The close binary system in HD 5980 provides what could be described as nearly laboratory conditions for studying wind-wind collision physics. Specifically, it is a system in which the masses and orbital elements have remained constant during the more than 60 years over which it has been observed but in which one of the components has suffered significant luminosity and wind structure changes. HD 5980 is located in the periphery of the young stellar cluster NGC 346 in the Small Magellanic Cloud, and consists of two binary systems. The first of these displays a nitrogen sequence Wolf-Rayet (WN) type spectrum, indicative of chemical abundances corresponding to an advanced evolutionary state (Koenigsberger et al. 2014; Shenar et al. 2016; Hillier et al. 2019). Its two stars are massive (≈ 60 M), luminous (≈ 106 L), and in a relatively close and eccentric orbit (P =19.3 d, e = 0.3). They are named Star A and Star B. The second binary system displays a late Of-type supergiant spectrum and is in a highly eccentric 97 d orbit with an unseen companion. This system, named Star C, contributed in 1978 approximately 40% of the light to the HD 5980 system (Perrier et al. 2009). There is at present no evidence indicating that both binary systems are gravitationally bound to each other. Hence, we focus hereafter on the Star A + Star B system.

Prior to its confirmation as a binary system, Smith (1968) and Walborn (1977) classified the observed WR spectrum as WN3, with the latter author remarking on the absence of N IV λ4058 in spectra of 1973 and 1977. Curiously, about a decade later Niemela (1988) detected this line, prompting her to propose WN3 and WN4 for Star A and Star B, respectively. Unknown at the time was that the system had initiated in ≈ 1980 a slow brightness increase and that all the WR emission lines, including λ4058, were becoming stronger. In 1993-1994, HD 5980 suffered two sudden and strong eruptive events, expelling ≈ 10−3 M (Barbá et al. 1995; 1995ApJ...452L.107K). The absence of λ4058 in 1973 and 1977, its presence after that, and the appearance and strengthening of numerous UV Fe V and Fe VI lines leading up to the eruptions prompted Koenigsberger et al. (1995) to propose that the erupting component was the object responsible for the WR-type spectrum. At that time, however, it was believed that the dominant spectrum arose in Star B. However, subsequent RV measurements of these same Fe V/IV features showed them to instead follow the orbital motion of Star A, and Barbá et al. (1995) found indications of a large hydrogen abundance in the post-eruption spectra, not expected to be present in a bona fide WNE type star, as Star B was believed to be. Hence, the eruptive events were associated with an LBV-like process originating in Star A which, at the time, was believed to be an Of-type supergiant.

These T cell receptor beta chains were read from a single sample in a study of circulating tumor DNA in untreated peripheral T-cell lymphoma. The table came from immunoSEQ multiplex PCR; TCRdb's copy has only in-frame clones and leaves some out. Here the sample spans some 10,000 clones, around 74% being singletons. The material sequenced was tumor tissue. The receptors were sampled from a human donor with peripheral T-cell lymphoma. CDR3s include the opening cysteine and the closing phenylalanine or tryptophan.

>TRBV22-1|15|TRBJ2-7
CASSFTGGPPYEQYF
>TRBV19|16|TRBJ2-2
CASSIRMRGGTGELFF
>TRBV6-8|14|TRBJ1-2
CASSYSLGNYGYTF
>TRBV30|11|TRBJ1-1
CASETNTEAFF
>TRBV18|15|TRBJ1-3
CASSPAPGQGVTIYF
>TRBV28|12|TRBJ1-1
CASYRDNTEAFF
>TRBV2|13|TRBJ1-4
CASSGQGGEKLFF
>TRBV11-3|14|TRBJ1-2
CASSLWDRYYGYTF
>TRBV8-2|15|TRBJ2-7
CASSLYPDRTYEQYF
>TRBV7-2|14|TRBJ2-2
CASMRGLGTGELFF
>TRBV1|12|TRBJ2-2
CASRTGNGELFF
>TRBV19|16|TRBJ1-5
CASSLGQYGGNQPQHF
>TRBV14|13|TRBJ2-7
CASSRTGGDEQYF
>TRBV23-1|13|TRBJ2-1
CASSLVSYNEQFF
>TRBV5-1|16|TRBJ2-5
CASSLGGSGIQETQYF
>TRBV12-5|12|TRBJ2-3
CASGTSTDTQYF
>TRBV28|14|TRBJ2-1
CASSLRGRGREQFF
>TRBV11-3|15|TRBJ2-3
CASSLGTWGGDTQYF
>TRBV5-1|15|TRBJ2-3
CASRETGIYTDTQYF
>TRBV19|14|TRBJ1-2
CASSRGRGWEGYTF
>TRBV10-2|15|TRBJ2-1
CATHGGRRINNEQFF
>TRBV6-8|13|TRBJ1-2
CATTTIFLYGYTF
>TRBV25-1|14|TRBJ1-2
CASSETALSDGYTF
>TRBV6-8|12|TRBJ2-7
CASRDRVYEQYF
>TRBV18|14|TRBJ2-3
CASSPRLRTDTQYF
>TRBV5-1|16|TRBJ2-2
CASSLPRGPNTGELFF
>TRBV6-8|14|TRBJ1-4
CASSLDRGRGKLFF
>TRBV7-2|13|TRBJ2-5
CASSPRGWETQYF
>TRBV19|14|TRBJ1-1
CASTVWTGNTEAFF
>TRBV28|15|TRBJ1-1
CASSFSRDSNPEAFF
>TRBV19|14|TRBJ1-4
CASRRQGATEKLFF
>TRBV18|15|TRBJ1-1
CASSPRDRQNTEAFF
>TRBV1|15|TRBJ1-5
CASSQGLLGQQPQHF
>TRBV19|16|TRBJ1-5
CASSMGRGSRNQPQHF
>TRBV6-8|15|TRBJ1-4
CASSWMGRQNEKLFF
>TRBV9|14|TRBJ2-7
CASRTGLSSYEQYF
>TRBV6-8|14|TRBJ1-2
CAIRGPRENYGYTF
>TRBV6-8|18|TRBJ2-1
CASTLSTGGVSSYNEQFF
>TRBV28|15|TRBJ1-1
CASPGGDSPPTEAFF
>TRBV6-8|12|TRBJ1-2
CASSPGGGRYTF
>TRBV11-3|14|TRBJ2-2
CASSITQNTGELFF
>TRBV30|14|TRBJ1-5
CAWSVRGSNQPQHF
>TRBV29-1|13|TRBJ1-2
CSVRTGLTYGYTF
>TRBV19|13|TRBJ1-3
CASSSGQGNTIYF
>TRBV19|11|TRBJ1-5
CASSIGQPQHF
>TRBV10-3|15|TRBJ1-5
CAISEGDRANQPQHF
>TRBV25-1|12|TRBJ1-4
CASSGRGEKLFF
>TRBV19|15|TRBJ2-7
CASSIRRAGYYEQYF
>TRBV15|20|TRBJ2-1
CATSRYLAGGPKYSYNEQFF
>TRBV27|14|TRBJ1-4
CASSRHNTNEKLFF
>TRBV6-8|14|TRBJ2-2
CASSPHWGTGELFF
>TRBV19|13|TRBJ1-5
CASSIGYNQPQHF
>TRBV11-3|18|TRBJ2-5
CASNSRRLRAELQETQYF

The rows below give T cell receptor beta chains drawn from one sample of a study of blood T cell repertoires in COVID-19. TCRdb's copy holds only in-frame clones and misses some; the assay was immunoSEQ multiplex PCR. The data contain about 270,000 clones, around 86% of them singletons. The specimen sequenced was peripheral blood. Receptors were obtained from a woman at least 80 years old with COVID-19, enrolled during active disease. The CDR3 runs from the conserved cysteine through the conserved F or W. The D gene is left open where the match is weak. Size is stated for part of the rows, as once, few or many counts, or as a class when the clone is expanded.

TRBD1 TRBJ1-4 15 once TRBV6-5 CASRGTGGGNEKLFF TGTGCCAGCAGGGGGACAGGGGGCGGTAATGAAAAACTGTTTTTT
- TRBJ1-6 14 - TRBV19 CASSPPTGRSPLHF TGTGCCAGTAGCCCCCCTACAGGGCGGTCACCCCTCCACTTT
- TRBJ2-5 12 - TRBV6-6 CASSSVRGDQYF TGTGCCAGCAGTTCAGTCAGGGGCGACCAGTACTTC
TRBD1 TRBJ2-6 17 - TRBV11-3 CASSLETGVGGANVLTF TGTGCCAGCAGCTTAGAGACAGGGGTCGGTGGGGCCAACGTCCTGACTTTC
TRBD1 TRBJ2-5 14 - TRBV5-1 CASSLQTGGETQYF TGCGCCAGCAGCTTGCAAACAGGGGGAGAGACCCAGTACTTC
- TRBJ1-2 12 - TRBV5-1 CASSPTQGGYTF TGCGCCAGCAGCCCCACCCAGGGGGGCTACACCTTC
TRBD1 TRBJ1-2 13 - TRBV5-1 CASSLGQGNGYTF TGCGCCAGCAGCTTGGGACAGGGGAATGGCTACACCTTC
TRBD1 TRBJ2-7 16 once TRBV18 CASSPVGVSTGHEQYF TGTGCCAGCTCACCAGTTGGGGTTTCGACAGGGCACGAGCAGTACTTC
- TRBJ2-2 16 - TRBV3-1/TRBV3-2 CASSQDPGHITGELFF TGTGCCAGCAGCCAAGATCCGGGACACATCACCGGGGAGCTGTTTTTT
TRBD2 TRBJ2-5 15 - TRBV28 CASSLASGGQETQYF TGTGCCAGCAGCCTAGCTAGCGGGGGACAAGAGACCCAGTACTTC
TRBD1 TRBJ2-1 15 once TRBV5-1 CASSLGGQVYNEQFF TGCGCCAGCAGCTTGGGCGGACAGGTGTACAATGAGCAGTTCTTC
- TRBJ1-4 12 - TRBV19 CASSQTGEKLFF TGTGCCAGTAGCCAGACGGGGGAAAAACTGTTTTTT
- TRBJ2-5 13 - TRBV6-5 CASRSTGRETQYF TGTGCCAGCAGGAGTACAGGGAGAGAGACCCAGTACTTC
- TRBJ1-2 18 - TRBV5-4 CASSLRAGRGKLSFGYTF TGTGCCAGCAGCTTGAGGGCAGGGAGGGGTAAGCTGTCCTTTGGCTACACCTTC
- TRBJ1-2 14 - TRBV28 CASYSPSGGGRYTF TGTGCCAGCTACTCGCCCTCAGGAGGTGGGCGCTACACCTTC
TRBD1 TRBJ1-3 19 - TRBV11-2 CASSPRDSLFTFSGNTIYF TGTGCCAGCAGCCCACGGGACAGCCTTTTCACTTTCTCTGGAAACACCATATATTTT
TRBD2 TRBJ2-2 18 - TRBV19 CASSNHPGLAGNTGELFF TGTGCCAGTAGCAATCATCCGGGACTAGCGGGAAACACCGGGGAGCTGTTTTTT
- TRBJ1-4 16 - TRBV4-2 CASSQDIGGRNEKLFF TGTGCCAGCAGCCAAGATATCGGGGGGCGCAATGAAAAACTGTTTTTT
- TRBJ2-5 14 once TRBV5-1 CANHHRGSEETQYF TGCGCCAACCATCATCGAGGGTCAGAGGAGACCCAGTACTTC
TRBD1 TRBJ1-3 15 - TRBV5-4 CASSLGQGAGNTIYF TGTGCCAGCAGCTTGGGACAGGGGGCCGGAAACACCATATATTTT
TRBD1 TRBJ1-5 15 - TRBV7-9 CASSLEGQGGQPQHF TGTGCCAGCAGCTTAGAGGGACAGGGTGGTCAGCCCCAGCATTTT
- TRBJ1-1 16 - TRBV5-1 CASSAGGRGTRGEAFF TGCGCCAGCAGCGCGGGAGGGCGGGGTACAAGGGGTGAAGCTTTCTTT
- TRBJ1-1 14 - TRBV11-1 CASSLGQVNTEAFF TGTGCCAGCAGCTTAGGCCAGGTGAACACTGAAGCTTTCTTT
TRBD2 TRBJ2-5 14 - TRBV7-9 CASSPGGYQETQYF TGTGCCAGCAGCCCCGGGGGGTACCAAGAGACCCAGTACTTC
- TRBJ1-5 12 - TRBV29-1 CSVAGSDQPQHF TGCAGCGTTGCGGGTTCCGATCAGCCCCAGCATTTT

At the peak of the eruption, the dominant spectral type was WN11, as determined from spectra in the optical range (Heydari-Malayeri et al. 1997) or B1.5Ia+ from UV spectra (Koenigsberger et al. 1996). After that, the brightness declined rapidly until ≈ 1996, remaining at an apparent plateau until ≈ 2002, after which it declined gradually. Currently, the N IV λ4058 emission is still significantly stronger than N V λλ4603-21, indicating a WN6 spectral type. All strong lines follow the orbital motion of Star A.

Moffat et al. (1998) reviewed the behavior of HD 5980 prior to, during, and following the eruption and concluded that Star A must have been an O-type supergiant that through the eruptive process had transitioned to a WN star. They also proposed that the spectrum of this assumed O-type star and of Star B had been drowned out by wind collision emission, and proposed that the WCZ spectrum imitated that of a WN star. Applying the Luehrs method to spectra obtained in 1991/1992, they concluded that the WCZ extended perpendicular to the semimajor orbital axis and that the emission-line RVs could not be interpreted as representing in any way the orbital motion. This conclusion is in stark contrast with the cmfgen radiative transfer model fit obtained to HD 5980’s λλ1200 -10000 spectral energy distribution and emission line intensities observed in 1999 and in 2014 (Koenigsberger et al. 2014; Shenar et al. 2016; Hillier et al. 2019). Thus, the bulk of the emission must arise in the stellar winds which, however, does not exclude the presence of additional emission and absorption arising in the WCZ.